Gang lecture evaluation

This is an evaluation for a guest lecture about gangs delivered by Harry Tam for CRIM 212: Crime and Criminal Justice in New Zealand, at Victoria University of Wellington, in March 2017.


CRIM 212: Crime and Criminal Justice in New Zealand explores criminal activity in the New Zealand context and critically examines the institutions, agents and practices of New Zealand’s criminal justice system. It is a compulsory course for students who are majoring in criminology at Victoria. I have co-ordinated the course for the past four trimesters it has been offered.

In 2017, I asked Harry Tam to give a guest lecture on the subject of gangs for the course, to which he agreed. I gave Harry notes for the lecture I had given on gangs in previous years and a brief to structure his talk in any way he thought would be appropriate. He chose to talk about the beginnings of the Mongrel Mob in New Zealand.

We didn’t plan to evaluate the lecture, so this evaluation is a collation of impromptu comments made by students to me both directly after the lecture and during the remaining time the course was running. I will note at this point that I have a number of guest speakers come in to deliver lectures on topics relating to their areas of expertise for the course (and in the two other courses I co-ordinate), and that Harry’s lecture prompted the best feedback I have ever received about a guest talk.

Directly after the lecture, several students approached Harry in order to speak to him. As there was only a couple of minutes before we had to leave the room, a couple of these students missed engaging with Harry and so they spoke to me instead. This is what they said:

  • “Wow, that was so good.”
  • “That was brilliant. Thank you so much for getting Harry to come and do the lecture.”

I received the following emails shortly after the lecture:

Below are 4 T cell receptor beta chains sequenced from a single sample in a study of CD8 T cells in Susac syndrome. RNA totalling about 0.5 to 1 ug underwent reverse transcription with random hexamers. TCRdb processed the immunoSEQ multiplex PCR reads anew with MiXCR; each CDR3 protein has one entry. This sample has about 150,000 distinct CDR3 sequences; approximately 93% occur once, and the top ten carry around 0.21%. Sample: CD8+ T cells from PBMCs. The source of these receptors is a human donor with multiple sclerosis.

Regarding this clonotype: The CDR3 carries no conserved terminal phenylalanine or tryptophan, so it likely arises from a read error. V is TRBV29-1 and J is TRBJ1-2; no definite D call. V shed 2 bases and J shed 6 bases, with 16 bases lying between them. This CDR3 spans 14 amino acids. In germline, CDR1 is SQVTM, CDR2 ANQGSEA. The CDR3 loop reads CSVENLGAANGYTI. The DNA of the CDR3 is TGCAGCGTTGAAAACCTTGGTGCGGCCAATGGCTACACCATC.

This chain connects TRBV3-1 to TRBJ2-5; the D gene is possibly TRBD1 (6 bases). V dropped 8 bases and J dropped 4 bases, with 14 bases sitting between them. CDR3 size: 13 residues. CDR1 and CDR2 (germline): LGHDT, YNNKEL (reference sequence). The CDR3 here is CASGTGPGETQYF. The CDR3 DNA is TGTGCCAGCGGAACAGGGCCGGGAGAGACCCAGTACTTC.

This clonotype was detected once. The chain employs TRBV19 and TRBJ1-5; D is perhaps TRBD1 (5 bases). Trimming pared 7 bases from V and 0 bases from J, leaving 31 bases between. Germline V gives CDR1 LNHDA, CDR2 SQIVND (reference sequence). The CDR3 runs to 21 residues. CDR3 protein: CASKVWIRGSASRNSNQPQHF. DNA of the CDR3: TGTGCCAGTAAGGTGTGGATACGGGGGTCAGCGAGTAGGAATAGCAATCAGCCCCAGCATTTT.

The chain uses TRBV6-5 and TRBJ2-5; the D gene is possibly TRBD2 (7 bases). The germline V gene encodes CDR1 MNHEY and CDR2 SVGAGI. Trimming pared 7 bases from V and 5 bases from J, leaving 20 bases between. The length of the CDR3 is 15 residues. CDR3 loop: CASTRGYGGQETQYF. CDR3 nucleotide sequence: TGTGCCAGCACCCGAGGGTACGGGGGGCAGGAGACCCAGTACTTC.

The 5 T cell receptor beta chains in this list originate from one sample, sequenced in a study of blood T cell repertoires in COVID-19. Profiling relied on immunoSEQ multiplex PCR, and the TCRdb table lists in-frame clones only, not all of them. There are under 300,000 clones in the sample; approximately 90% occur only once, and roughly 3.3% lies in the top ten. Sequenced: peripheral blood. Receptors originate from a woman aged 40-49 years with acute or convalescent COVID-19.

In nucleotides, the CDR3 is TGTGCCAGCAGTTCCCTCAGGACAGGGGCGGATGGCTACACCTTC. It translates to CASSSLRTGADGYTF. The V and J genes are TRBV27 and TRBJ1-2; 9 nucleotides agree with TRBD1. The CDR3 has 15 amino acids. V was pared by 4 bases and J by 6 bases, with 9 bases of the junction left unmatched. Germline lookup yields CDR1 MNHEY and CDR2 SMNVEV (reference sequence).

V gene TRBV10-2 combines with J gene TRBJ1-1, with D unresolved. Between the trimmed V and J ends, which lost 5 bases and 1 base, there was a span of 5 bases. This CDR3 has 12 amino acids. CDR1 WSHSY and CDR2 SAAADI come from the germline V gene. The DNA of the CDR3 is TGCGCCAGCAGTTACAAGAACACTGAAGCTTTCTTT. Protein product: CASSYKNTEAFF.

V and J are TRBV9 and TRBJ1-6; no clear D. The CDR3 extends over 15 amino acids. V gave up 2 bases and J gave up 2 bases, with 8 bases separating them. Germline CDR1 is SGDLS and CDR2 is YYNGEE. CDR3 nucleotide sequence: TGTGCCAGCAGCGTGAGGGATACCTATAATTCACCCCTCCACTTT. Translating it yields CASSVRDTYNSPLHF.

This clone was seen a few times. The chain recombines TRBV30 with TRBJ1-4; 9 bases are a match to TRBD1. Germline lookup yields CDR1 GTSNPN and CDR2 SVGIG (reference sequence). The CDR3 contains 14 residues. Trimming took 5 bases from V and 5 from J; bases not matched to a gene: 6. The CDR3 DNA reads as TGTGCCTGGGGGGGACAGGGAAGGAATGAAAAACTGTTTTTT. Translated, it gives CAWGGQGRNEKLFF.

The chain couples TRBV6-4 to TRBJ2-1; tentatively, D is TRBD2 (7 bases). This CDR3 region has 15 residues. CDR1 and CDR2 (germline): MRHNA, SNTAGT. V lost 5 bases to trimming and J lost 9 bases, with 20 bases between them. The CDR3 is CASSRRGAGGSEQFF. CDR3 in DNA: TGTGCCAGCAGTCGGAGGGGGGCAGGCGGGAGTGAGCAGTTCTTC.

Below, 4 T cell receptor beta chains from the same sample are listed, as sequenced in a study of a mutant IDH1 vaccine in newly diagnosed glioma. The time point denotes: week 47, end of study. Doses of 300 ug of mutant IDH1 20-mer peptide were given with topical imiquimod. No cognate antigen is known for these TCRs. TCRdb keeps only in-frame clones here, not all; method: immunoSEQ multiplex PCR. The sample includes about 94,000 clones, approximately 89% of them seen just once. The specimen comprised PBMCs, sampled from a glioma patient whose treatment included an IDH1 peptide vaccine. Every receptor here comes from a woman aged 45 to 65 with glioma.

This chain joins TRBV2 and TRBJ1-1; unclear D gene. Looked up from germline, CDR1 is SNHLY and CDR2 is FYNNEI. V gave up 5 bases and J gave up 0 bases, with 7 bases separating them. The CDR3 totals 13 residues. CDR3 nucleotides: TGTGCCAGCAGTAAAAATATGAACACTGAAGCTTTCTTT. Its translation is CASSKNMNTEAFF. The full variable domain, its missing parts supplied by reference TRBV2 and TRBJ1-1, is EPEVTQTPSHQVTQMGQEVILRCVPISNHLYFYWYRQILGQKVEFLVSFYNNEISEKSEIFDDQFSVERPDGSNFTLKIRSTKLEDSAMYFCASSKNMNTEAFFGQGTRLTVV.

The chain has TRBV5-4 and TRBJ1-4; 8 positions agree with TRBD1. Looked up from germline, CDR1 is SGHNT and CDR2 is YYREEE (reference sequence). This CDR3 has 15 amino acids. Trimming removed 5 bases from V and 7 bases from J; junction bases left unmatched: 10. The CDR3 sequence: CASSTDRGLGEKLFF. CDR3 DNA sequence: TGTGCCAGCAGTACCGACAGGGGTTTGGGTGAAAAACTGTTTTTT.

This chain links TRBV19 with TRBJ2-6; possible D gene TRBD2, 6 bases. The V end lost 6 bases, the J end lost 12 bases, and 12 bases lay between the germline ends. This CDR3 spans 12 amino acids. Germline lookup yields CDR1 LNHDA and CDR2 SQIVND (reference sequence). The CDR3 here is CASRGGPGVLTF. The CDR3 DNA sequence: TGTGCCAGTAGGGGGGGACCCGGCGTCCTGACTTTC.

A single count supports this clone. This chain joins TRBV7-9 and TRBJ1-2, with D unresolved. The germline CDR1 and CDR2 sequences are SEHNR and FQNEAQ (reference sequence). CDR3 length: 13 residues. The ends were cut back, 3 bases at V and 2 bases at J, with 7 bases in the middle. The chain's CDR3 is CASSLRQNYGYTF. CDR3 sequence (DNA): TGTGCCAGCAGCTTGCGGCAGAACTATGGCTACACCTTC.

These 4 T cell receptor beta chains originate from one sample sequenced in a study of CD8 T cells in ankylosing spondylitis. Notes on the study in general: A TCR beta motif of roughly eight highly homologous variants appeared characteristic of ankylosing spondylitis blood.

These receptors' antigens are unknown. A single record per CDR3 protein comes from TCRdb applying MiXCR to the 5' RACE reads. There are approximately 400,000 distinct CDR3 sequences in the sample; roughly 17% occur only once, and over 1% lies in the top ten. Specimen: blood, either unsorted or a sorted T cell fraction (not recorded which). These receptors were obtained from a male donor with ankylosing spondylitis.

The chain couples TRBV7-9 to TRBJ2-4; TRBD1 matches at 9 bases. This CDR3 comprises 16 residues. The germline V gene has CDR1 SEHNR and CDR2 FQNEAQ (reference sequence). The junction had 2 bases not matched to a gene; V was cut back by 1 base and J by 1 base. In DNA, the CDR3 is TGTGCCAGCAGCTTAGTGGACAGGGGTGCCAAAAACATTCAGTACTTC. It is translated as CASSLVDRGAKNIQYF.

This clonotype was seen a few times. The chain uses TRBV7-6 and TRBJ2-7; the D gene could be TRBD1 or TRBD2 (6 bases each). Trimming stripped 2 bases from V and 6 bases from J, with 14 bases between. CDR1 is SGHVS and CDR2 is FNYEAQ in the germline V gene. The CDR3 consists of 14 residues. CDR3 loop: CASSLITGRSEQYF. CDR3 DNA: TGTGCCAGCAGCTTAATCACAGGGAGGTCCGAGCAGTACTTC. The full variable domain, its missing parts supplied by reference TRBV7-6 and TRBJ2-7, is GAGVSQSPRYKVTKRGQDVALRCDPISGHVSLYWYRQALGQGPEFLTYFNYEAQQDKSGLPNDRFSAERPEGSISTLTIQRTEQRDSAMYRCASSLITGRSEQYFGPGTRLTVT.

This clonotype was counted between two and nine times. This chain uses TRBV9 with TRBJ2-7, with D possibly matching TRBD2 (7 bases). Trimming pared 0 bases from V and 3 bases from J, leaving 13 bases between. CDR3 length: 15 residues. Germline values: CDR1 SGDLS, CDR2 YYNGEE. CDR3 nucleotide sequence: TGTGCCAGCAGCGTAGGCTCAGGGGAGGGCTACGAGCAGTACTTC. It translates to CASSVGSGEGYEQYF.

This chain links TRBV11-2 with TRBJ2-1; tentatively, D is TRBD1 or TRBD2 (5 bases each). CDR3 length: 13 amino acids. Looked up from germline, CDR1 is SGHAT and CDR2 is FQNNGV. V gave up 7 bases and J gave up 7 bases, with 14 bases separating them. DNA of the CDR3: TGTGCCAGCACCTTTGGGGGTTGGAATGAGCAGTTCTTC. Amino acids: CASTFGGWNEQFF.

• “Please pass on my interest in Harry’s lecture and helping out with his research in anyway. Absolutely loved the lecture!”
  • “I thought I would email to say that I personally enjoyed the lecture immensely and I would like to thank you for providing this form of opportunity to our course. I feel that having a different perspective on gangs in New Zealand, particularly direct from a lifelong member, is something that is beneficial when looking at topics like this. I hope that you still consider doing something similar to this in future lectures/years, as it has helped me immensely to remember the limitations of criminological research, and research in general, alongside the fact that the lecture itself, whilst structurally differed from an academic lecture, was extremely interesting and I feel has helped my learning a lot.”
  • “I am in your CRIM212 class that you take and I would just like to thank you and Harry for Tuesday’s lecture. I would like to say that I really appreciated the opportunity that we were given. It was great to hear such a unique perspective and I took a lot away from the lecture.”
  • “I was just wondering if any notes will be put up on Black Board from the lecture on gangs.  I did take some but my problem was I was too interested in what he was saying the notes I did take are a bit vague.”

In a formal evaluation of the overall course, students were asked to provide comment on the strengths of the course. Several students mentioned Harry’s lecture and the positive contribution it made:

  • “Not only have academic lecturers who are specialised in each field, but having, for example, someone who knows first-hand about gangs and gang culture – I feel I was most stimulated in the course in this particular lecture, as it was interesting to see a perspective that wasn’t from an academic/research position.”
  • “Having guest lecturers in to talk about certain topics like Fiona and Harry.”
  • “It was interesting having guest speakers in which interested me, especially the gangs lecture.”

Overall evaluation statement

Harry’s lecture for CRIM 212 was undeniably successful.

The student feedback shows that the authentic and honest story that he told was especially valuable for their learning about gangs. From my perspective, Harry delivered the kind of guest lecture that one wishes all guest lecturers gave: engaging and articulate, and packed with critical insight.

I have asked Harry to give the ‘Gangs’ lecture again for CRIM 212 in 2018 (and really hope that he is available and willing).


Sarah Monod de Froideville

November 2017